And also hopefully so he wouldn’t be considered for them.

So, after drawing a blood sample from Aubrey, the spacers had piled everything back into the van and driven most of the way up to the city limits, then parked under an overpass and worked their way in on foot. Finally they crossed into the city proper and merged with the crowds, watching their prisoners and the surrounding people warily, Lang uncomfortably fingering the small nanolathe he’d cobbled together using Priss’s notes. He’d ultimately chosen to do all the work himself, and carried both samples on his person, in order to make sure as much of the responsibility as possible rested with him.

If Aubrey and Sam were content to with UNIGOV leaving killswitches in their bloodstream then Lang was not above using them himself if they crossed a line.

The potential ramifications of using such a cold blooded weapon weren’t something he wanted to think about. Unfortunately, entering the city didn’t give a lot of other things to keep his mind occupied.

Earth cities were boring.

After five years of service with the Spacer corps, Lang had managed to visit cities on three different worlds. The low gravity of Minerva lent itself to a wild, almost organic style of architecture that swooped and curved, full of brightly colored hangings and garnished with hydroponic vines. Copernican architecture ran a gamut of styles but all drew inspiration from the classical styles known as the Italian and Spanish schools. The buildings of Rodenberry were very flat, rarely more than two or three stories, and favored large windows, buttresses and colonnades.

Earth buildings were tall, boxy and pushed close together. There had been parts of the empty city they’d landed in that were similar but in this populated city almost as soon as they hit the maintained portions of the sidewalks they were walking in the shadows of towering, eight to ten story monoliths with few to no defining exterior features. It was like walking between giant concrete building blocks. His long distance observations hadn’t done justice to how depressing it was to have all that concrete looming over your head.

There were people everywhere. Even in the most built up portions of Copernicus population density rarely topped a thousand people per square mile. At a guess Lang was willing to bet the density here was ten or fifteen times that. And it felt like none of them were at work.

The streets around them swarmed with people, again far more than it had looked like from a distance. The number of pedestrians picked up rapidly as they worked their way in from the outskirts. At first there were only a handful of people in view at any one time but within five minutes of spotting the first new Terran since the crash they were practically surrounded by a mob of them. It was a bit unnerving. Lang hadn’t seen a crowd like this since basic training and he could tell by the looks Priss and Dex were giving each other they felt the same. He couldn’t help but notice he got left out of the moment of spacer solidarity – in their minds he had definitely moved up the ladder to officer territory at some point. He kept his attention focused out on the crowd and off of his disappointment and picked up on a few things.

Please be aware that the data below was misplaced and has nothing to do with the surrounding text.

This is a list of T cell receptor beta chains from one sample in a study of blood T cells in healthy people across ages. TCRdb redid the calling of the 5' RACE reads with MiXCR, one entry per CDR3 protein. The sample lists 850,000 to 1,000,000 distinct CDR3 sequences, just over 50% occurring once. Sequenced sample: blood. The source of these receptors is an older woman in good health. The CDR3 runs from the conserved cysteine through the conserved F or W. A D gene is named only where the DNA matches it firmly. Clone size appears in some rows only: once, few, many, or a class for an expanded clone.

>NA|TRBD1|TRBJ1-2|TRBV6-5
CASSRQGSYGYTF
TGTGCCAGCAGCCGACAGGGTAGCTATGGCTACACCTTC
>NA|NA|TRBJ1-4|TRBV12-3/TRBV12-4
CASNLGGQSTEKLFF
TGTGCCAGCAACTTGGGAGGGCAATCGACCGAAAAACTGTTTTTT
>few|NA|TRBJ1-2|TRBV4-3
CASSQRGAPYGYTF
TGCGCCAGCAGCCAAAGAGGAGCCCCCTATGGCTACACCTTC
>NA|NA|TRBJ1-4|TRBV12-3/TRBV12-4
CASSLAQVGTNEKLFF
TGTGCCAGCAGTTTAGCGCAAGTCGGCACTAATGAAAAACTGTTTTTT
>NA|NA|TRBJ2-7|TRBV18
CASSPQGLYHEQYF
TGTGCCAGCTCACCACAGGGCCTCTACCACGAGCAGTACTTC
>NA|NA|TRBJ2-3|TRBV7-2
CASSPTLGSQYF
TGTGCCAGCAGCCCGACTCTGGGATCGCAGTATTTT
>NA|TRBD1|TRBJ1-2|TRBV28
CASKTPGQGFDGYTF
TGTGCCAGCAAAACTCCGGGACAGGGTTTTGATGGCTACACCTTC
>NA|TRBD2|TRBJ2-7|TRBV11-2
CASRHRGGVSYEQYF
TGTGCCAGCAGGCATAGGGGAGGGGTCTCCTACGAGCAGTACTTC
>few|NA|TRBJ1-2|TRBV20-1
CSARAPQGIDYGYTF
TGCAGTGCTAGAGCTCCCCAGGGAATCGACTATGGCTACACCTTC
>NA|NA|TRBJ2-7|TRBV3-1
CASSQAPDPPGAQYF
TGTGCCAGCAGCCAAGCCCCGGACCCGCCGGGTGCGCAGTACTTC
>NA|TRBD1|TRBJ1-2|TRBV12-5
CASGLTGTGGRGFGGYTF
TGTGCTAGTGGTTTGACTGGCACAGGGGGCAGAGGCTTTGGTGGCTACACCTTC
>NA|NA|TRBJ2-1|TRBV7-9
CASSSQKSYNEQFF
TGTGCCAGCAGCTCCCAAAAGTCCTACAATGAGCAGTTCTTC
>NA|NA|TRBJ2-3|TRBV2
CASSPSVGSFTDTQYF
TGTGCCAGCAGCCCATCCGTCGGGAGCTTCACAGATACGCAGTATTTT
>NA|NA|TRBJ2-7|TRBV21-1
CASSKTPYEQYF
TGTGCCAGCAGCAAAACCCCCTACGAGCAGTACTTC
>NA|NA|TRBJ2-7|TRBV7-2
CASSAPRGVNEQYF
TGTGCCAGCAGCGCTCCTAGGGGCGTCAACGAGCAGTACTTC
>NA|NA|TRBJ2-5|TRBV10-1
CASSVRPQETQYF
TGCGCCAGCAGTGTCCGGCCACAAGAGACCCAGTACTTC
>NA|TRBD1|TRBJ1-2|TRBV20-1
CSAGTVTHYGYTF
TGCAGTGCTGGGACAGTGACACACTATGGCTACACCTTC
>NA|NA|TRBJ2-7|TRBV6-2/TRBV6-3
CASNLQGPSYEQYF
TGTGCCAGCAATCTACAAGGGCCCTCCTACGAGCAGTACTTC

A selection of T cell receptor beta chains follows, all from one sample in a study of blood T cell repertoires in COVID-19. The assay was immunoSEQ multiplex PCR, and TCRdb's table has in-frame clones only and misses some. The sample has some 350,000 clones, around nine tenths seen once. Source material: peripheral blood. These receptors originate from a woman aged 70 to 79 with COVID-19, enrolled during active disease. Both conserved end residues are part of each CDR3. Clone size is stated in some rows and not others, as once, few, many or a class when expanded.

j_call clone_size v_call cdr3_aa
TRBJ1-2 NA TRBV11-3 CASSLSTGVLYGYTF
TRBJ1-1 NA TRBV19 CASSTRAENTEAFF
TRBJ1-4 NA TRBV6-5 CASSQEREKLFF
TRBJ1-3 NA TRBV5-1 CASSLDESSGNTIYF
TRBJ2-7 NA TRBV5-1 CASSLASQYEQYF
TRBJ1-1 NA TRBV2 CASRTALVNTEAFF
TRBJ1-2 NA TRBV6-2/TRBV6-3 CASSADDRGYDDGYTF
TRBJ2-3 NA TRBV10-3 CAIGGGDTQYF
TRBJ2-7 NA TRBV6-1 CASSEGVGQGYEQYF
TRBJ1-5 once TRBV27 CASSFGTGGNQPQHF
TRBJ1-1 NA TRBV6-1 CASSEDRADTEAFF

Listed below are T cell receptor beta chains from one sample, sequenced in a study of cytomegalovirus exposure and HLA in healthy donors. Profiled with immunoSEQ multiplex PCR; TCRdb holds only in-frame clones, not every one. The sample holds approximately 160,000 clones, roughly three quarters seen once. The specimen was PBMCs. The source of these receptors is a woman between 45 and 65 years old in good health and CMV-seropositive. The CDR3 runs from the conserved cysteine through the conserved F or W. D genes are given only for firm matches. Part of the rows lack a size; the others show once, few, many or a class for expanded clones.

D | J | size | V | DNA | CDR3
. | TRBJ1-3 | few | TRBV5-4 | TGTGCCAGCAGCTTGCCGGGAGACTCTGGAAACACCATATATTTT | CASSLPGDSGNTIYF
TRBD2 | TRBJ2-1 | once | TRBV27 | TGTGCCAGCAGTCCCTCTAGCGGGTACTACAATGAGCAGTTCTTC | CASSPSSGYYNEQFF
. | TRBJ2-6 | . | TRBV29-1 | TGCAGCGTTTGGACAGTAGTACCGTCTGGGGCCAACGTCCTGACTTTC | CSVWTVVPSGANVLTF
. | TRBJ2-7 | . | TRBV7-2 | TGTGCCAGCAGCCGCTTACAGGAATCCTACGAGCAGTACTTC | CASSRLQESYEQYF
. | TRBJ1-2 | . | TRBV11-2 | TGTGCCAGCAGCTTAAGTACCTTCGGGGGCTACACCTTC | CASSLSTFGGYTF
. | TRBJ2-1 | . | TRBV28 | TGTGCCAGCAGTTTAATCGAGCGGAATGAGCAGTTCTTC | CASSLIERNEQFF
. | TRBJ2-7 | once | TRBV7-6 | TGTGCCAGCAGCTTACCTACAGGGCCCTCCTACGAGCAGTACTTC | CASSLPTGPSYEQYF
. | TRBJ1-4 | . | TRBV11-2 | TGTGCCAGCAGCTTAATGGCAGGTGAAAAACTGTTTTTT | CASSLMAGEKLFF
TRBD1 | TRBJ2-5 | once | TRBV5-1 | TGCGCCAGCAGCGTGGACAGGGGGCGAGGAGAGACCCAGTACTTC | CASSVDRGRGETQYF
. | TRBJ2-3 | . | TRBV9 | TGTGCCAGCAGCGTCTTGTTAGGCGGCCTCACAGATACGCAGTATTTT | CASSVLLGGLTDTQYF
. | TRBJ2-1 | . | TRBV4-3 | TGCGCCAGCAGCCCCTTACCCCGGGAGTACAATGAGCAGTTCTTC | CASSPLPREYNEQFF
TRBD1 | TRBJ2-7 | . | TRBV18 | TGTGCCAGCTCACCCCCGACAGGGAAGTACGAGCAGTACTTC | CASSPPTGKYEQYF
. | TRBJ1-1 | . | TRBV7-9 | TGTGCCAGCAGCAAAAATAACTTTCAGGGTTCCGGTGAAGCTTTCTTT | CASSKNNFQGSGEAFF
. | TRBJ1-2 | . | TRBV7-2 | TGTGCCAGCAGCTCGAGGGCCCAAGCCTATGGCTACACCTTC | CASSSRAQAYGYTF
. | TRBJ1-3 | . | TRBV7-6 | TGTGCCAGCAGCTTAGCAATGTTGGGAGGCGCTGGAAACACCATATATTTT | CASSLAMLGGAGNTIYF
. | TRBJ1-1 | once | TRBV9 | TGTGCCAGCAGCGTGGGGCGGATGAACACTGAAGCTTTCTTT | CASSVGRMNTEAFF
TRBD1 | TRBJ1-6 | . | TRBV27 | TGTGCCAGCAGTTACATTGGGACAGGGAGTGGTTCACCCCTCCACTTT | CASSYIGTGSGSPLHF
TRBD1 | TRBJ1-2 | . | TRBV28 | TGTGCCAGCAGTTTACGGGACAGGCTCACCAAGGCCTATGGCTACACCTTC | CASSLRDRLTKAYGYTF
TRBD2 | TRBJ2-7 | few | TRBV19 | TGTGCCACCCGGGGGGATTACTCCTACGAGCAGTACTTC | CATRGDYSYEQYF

The crowd didn’t bother Aubrey and Sean, a sign that they probably dealt with this kind of crush every day. Lang really wanted to ask why no one was at work but didn’t want to ask something so patently ignorant of the situation where it could be overheard. Sounding stupid was fine, but sounding like a martian was unacceptable. And they were already drawing more attention than he was comfortable with.

Clothes had been the obvious give away to worry about so, after some thought, he’d ordered everyone out of their evac suits, figuring it was better to go in shipboard slops that looked somewhat like what Aubrey and Sean wore than show up in clothes chock full of nanofiber armor and vacuum seals. And, while this did make them look superficially like their Terran prisoners, it didn’t do anything to reduce their profile in town because no one they saw on the streets was dressed remotely like the five of them.

The trend on the street was towards long, loose, flowing clothes of very thin, almost see-through fabric with a much briefer layer beneath to maintain a modicum of decency. It wasn’t a very practical style of clothing but then no one in town seemed to be on their way to work so that might have been a factor.  Perhaps their Terrans were just wearing work clothes suited to their little excursion when the spacers found them. They certainly didn’t seem surprised by the local mode of dress.

But they did seem interested in matching it, seeing as how the first place they stopped was a clothes factory. In another reminder of how far advanced Earth nanotech was compared to its colonies someone had figured out how to build synthetic fabrics using nanolathes and who knows what base materials. The “factory” was actually little more than a small section in a long row of businesses where they could get scanned for their dimensions, watch their clothes assembled in a nanovat then take them to a row of changing rooms to try them on. They were strange looking and more than a little embarrassing but change they did, packing their old clothes into the should bags they’d brought along for the food and other supplies they were hoping to gather. Lang didn’t intend for the stop to take more than a few minutes, especially once he realized how quickly they could get clothes and get out. Unfortunately as they were preparing to leave Priss stopped them, wanting to stay a little longer and pick up a few other things. Aubrey volunteered to stay and authorize any acquisitions. As Lang prepared to get comfortable with another ten minutes stay Priss added, mostly through tone and meaningful looks, that this was a stop for feminine needs.